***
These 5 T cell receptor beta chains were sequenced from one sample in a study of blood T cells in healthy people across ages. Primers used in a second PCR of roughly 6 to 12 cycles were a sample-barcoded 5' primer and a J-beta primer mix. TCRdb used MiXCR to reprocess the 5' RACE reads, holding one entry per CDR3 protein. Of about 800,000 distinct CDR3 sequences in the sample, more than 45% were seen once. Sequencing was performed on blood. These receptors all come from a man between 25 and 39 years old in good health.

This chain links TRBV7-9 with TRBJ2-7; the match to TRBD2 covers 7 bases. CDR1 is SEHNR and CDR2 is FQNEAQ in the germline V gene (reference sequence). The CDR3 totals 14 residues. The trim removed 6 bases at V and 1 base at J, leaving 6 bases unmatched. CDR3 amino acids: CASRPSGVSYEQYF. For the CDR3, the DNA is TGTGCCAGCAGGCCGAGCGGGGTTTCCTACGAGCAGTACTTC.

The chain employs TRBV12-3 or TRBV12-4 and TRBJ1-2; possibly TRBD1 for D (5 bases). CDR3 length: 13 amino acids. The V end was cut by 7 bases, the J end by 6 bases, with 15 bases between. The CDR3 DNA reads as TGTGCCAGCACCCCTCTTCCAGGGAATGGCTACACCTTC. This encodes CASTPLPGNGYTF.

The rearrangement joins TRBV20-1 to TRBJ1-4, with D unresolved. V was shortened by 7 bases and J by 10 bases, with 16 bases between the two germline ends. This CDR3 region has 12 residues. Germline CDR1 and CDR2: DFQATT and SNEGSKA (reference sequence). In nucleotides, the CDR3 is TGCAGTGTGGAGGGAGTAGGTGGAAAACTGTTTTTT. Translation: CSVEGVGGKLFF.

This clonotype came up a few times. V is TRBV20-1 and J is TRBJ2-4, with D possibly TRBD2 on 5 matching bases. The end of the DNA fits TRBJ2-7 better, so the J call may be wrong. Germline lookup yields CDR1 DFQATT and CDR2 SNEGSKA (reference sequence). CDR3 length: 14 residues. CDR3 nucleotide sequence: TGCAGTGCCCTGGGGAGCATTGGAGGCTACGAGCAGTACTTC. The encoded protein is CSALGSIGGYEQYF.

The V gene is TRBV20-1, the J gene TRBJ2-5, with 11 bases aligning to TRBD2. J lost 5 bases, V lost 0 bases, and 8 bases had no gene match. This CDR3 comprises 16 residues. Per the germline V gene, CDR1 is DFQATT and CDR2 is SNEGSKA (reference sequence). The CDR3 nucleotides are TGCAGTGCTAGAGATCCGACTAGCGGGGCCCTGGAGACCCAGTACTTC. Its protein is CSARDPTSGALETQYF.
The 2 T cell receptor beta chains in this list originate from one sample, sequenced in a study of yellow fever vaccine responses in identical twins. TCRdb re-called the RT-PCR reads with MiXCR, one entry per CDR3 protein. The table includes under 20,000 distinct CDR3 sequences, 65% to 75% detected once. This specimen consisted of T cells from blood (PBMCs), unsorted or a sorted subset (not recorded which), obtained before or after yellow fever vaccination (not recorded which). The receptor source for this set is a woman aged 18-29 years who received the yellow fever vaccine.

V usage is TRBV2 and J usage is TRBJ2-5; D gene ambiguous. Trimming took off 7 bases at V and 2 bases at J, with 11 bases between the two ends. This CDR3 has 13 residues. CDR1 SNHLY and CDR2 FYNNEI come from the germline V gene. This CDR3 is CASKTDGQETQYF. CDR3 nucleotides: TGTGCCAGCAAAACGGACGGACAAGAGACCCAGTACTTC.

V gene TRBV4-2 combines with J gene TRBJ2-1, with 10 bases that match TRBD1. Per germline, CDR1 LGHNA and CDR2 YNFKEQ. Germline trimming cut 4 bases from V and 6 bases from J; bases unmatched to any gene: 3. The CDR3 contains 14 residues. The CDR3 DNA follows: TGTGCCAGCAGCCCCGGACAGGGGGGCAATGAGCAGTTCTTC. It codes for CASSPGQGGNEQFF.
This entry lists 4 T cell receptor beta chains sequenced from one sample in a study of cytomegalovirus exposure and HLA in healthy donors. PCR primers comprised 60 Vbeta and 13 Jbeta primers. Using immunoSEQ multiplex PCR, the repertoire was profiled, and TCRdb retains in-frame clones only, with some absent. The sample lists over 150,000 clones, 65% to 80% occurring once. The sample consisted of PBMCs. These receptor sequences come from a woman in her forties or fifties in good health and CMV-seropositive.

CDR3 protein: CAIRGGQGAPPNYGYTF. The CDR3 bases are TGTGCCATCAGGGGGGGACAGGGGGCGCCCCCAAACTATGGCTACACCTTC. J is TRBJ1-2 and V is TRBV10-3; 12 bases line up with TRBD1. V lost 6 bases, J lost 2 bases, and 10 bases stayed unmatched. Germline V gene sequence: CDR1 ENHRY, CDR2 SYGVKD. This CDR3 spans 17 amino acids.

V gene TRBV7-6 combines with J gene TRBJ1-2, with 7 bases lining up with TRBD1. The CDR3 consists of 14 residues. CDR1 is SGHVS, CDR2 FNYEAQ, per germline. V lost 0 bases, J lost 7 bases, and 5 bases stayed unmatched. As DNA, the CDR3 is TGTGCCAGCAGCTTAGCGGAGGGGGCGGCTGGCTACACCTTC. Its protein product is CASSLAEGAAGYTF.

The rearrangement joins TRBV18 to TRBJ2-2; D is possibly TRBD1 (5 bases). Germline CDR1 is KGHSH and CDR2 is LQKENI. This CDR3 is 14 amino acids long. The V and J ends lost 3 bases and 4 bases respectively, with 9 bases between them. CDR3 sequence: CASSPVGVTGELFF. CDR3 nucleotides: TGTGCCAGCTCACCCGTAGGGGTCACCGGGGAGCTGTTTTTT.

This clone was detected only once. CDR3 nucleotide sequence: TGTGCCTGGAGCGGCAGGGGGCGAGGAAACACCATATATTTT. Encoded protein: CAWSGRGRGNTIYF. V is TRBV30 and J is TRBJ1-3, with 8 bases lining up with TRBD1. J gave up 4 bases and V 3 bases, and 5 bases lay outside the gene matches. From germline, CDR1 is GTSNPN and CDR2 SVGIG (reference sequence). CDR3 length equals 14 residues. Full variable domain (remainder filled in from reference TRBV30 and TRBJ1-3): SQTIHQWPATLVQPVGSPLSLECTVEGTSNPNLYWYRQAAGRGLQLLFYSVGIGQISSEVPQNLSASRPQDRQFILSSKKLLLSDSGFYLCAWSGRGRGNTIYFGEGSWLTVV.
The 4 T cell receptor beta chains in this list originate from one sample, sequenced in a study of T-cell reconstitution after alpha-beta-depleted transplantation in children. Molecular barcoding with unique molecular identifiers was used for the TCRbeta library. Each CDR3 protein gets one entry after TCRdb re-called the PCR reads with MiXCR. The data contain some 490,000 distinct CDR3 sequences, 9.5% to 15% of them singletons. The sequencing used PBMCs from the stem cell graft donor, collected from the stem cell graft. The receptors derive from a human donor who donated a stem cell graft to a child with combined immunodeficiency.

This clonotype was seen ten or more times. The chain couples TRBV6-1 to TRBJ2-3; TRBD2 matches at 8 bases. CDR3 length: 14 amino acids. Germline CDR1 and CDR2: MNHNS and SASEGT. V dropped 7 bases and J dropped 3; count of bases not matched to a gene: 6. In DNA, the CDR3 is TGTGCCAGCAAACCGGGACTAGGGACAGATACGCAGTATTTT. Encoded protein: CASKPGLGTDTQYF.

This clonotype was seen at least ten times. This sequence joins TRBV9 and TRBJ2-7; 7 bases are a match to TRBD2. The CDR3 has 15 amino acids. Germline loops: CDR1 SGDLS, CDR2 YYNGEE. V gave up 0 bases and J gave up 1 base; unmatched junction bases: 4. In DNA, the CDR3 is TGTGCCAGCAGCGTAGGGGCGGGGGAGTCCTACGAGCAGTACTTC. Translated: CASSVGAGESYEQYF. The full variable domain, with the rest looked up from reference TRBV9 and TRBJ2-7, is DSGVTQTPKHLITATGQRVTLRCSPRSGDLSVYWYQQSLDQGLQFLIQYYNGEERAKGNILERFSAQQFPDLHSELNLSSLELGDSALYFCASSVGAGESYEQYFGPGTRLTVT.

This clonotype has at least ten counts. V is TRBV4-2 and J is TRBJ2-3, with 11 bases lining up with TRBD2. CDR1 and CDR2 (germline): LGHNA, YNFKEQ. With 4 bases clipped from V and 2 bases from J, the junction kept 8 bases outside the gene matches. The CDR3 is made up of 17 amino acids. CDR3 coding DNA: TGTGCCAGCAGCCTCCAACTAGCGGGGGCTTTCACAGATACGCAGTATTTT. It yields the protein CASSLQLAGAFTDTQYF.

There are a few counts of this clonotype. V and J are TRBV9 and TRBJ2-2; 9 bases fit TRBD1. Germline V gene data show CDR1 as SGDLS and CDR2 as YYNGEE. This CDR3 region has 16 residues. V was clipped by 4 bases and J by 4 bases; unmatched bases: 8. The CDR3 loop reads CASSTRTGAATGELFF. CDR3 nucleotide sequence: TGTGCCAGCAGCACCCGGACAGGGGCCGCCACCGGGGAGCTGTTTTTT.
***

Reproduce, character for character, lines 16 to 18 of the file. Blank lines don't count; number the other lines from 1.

This clonotype was seen ten or more times. The chain couples TRBV6-1 to TRBJ2-3; TRBD2 matches at 8 bases. CDR3 length: 14 amino acids. Germline CDR1 and CDR2: MNHNS and SASEGT. V dropped 7 bases and J dropped 3; count of bases not matched to a gene: 6. In DNA, the CDR3 is TGTGCCAGCAAACCGGGACTAGGGACAGATACGCAGTATTTT. Encoded protein: CASKPGLGTDTQYF.

This clonotype was seen at least ten times. This sequence joins TRBV9 and TRBJ2-7; 7 bases are a match to TRBD2. The CDR3 has 15 amino acids. Germline loops: CDR1 SGDLS, CDR2 YYNGEE. V gave up 0 bases and J gave up 1 base; unmatched junction bases: 4. In DNA, the CDR3 is TGTGCCAGCAGCGTAGGGGCGGGGGAGTCCTACGAGCAGTACTTC. Translated: CASSVGAGESYEQYF. The full variable domain, with the rest looked up from reference TRBV9 and TRBJ2-7, is DSGVTQTPKHLITATGQRVTLRCSPRSGDLSVYWYQQSLDQGLQFLIQYYNGEERAKGNILERFSAQQFPDLHSELNLSSLELGDSALYFCASSVGAGESYEQYFGPGTRLTVT.

This clonotype has at least ten counts. V is TRBV4-2 and J is TRBJ2-3, with 11 bases lining up with TRBD2. CDR1 and CDR2 (germline): LGHNA, YNFKEQ. With 4 bases clipped from V and 2 bases from J, the junction kept 8 bases outside the gene matches. The CDR3 is made up of 17 amino acids. CDR3 coding DNA: TGTGCCAGCAGCCTCCAACTAGCGGGGGCTTTCACAGATACGCAGTATTTT. It yields the protein CASSLQLAGAFTDTQYF.